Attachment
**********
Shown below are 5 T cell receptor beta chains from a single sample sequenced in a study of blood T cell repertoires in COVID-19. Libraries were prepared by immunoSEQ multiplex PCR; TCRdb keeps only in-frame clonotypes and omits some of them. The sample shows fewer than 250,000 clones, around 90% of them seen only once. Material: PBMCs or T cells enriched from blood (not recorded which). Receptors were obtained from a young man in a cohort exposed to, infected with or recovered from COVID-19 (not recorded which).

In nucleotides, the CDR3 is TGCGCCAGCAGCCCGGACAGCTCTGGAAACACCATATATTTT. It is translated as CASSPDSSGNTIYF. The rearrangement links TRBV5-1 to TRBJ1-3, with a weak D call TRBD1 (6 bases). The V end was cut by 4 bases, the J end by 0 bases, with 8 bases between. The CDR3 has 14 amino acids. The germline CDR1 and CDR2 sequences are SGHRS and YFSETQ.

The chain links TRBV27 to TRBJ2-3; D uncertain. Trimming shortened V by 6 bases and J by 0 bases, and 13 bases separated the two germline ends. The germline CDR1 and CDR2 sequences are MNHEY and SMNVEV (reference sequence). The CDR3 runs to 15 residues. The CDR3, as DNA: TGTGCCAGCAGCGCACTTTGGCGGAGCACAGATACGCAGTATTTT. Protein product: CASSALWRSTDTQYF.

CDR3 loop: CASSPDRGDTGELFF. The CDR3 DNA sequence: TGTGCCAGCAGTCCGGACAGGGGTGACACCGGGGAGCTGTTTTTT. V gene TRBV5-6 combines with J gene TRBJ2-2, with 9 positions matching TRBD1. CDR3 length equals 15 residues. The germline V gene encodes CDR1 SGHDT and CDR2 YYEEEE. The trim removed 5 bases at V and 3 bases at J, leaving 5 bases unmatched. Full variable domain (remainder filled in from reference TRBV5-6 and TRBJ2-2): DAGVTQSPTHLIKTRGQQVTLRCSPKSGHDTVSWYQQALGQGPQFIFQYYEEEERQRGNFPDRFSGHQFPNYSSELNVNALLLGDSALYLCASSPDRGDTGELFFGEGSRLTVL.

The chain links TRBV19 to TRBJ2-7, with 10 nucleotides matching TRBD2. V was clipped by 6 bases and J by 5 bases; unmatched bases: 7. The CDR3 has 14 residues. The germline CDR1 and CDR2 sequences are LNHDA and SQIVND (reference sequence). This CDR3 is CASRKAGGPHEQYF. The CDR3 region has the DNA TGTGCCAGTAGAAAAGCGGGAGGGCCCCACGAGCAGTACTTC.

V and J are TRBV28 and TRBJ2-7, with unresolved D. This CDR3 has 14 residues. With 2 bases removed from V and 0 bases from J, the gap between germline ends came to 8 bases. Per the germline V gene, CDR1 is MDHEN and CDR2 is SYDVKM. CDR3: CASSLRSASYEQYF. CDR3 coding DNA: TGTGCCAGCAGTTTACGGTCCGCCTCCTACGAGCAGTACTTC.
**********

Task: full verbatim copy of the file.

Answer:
Shown below are 5 T cell receptor beta chains from a single sample sequenced in a study of blood T cell repertoires in COVID-19. Libraries were prepared by immunoSEQ multiplex PCR; TCRdb keeps only in-frame clonotypes and omits some of them. The sample shows fewer than 250,000 clones, around 90% of them seen only once. Material: PBMCs or T cells enriched from blood (not recorded which). Receptors were obtained from a young man in a cohort exposed to, infected with or recovered from COVID-19 (not recorded which).

In nucleotides, the CDR3 is TGCGCCAGCAGCCCGGACAGCTCTGGAAACACCATATATTTT. It is translated as CASSPDSSGNTIYF. The rearrangement links TRBV5-1 to TRBJ1-3, with a weak D call TRBD1 (6 bases). The V end was cut by 4 bases, the J end by 0 bases, with 8 bases between. The CDR3 has 14 amino acids. The germline CDR1 and CDR2 sequences are SGHRS and YFSETQ.

The chain links TRBV27 to TRBJ2-3; D uncertain. Trimming shortened V by 6 bases and J by 0 bases, and 13 bases separated the two germline ends. The germline CDR1 and CDR2 sequences are MNHEY and SMNVEV (reference sequence). The CDR3 runs to 15 residues. The CDR3, as DNA: TGTGCCAGCAGCGCACTTTGGCGGAGCACAGATACGCAGTATTTT. Protein product: CASSALWRSTDTQYF.

CDR3 loop: CASSPDRGDTGELFF. The CDR3 DNA sequence: TGTGCCAGCAGTCCGGACAGGGGTGACACCGGGGAGCTGTTTTTT. V gene TRBV5-6 combines with J gene TRBJ2-2, with 9 positions matching TRBD1. CDR3 length equals 15 residues. The germline V gene encodes CDR1 SGHDT and CDR2 YYEEEE. The trim removed 5 bases at V and 3 bases at J, leaving 5 bases unmatched. Full variable domain (remainder filled in from reference TRBV5-6 and TRBJ2-2): DAGVTQSPTHLIKTRGQQVTLRCSPKSGHDTVSWYQQALGQGPQFIFQYYEEEERQRGNFPDRFSGHQFPNYSSELNVNALLLGDSALYLCASSPDRGDTGELFFGEGSRLTVL.

The chain links TRBV19 to TRBJ2-7, with 10 nucleotides matching TRBD2. V was clipped by 6 bases and J by 5 bases; unmatched bases: 7. The CDR3 has 14 residues. The germline CDR1 and CDR2 sequences are LNHDA and SQIVND (reference sequence). This CDR3 is CASRKAGGPHEQYF. The CDR3 region has the DNA TGTGCCAGTAGAAAAGCGGGAGGGCCCCACGAGCAGTACTTC.

V and J are TRBV28 and TRBJ2-7, with unresolved D. This CDR3 has 14 residues. With 2 bases removed from V and 0 bases from J, the gap between germline ends came to 8 bases. Per the germline V gene, CDR1 is MDHEN and CDR2 is SYDVKM. CDR3: CASSLRSASYEQYF. CDR3 coding DNA: TGTGCCAGCAGTTTACGGTCCGCCTCCTACGAGCAGTACTTC.